Waukesha city officials say they want to meet with the Wisconsin Department of Natural Resources to discuss the city’s application for Lake Michigan water — as long as no one else attends.
Paul Ybarra, Waukesha Common Council president, said the city canceled its Thursday meeting with DNR officials after learning members of the Wisconsin Compact Implementation Coalition, a group of local environmental organizations, also were invited to attend. Ybarra said the city should be able to discuss its efforts without an audience.
“We’re always happy to discuss the application,” he said, “but it doesn’t make sense to have a special interest group at a legal discussion.”
At least one Waukesha city officials argues the DNR was selective in its decision to allow the coalition to attend Thursday’s meeting.
“They arbitrarily picked out a specific special interest group, especially one that can be very antagonistic to our interests,” said Waukesha City Attorney Curt Meitz. “If you’ll allow one, then allow everybody that’s affected.”
Waukesha proposed using Lake Michigan water to comply with a U.S. Environmental Protection Agency ruling that requires the city reduce radium levels in its water by June 2018. Under the Great Lakes Compact, the request requires governors from all eight states bordering the Great Lakes approve the transfer of water beyond the lakeshore.
The city has submitted its application twice, most recently in September, and failed to gain approval each time. Bruce Baker, administrator of the DNR water division, asked to meet with Waukesha officials to discuss what the state needs before the request can be processed.
Baker said the information sought from Waukesha would not have changed regardless who was in attendance, and the DNR sees no reason to prevent the public from attending.
“I can’t identify anything that would justify meeting in closed-door session,” Baker said. “I guess that’s something the city views differently, and that’s their prerogative.”
Dan Duchniak, Waukesha water utility general manager, refused to say what items in the public application the city considers legally sensitive. He said the city’s attorney advised it would not be in Waukesha’s best interest to meet with a third-party present.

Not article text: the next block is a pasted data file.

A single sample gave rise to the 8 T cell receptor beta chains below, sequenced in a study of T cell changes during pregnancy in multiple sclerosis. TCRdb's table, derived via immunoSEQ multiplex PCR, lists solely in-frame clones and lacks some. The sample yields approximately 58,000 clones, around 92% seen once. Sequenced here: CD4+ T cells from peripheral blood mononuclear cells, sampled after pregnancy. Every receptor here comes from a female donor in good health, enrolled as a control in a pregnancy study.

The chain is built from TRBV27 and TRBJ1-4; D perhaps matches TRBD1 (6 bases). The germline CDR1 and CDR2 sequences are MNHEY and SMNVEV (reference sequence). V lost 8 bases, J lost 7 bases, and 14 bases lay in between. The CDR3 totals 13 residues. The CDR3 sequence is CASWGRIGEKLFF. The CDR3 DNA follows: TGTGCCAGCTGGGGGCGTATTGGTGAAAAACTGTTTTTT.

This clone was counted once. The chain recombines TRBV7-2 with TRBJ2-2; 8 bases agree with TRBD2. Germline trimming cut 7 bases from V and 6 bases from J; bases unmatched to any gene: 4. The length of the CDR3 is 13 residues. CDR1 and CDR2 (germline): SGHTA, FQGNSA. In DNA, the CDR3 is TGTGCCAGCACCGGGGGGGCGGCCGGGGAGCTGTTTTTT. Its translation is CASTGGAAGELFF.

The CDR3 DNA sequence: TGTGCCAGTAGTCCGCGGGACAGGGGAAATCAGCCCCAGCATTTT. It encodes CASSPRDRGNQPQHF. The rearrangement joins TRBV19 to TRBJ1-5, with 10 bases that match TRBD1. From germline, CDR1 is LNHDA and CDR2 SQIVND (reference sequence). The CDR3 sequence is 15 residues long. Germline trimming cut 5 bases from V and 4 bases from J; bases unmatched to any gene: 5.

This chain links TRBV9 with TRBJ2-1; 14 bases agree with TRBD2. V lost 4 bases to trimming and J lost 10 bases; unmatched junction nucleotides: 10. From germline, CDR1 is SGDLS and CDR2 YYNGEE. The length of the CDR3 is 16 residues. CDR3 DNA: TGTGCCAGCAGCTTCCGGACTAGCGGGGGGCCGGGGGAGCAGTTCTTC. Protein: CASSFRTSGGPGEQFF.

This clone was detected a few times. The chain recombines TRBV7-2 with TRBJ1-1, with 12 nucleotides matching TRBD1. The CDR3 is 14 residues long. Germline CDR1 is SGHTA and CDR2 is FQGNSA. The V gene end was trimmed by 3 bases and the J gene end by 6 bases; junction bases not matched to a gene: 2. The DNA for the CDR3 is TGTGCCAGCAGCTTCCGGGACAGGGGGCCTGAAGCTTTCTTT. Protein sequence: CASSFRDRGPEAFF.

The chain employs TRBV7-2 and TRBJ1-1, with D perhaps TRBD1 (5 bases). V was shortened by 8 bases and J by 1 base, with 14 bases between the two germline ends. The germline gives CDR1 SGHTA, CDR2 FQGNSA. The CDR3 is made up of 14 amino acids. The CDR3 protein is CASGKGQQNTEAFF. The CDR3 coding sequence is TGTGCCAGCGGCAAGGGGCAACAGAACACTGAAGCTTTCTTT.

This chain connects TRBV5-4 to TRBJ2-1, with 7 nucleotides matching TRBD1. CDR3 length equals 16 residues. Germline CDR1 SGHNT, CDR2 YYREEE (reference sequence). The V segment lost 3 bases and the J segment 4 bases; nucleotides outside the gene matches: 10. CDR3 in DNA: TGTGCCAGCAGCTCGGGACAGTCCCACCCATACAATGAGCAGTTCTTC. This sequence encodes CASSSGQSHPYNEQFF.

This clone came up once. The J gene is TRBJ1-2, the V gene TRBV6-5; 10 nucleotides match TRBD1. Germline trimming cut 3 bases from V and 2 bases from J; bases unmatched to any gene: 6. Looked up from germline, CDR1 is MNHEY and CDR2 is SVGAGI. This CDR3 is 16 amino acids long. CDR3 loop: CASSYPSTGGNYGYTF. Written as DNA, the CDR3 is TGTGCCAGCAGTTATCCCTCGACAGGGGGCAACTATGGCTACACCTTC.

The city would consider meeting DNR officials, Duchniak said, if some agreement is reached beforehand on what could be said in the public forum.
“There is already a public process in place that allows outside parties to comment,” Duchniak said. “Why should that process be changed for this application?”
The DNR routinely lets public groups attend such meetings, said Ezra Meyer, water resource specialist for Clean Wisconsin. Meyer said he had planned to observe Thursday’s meeting until Ybarra announced Waukesha would not attend.
“It’s a little puzzling, frankly,” Meyer said. “The city’s stance more or less is that a public body should be able to meet with another public body to discuss a public resource — but do all that in private.”
Duchniak said potential lawsuits stemming from the Great Lakes water diversion prevent the city from participating publicly. The longer the process takes to gain DNR approval, the less time Duchniak said Waukesha has to come into EPA compliance.
“We have continued to investigate the alternatives,” he said, “because we have to have that contingency in place.”
But Cheryl Nenn, biologist for the Milwaukee Riverkeeper, said Waukesha has not considered combining its alternatives. City officials also should consider water conservation methods, she said, rather than immediately requesting Lake Michigan water.
“We’re talking about the first potentially permitted application to divert Great Lakes water, and I think it’s important to keep open access,” Nenn said. “We never said we were opposed to the application, but this is precedent setting so the bar needs to be set really high.”
Baker said the DNR will send a detailed letter outlining its concerns, and it will be up to Waukesha to provide additional information.
“If they respond to the points we raised in the letter and do so quickly,” he said, “we’ll keep moving forward with our review.”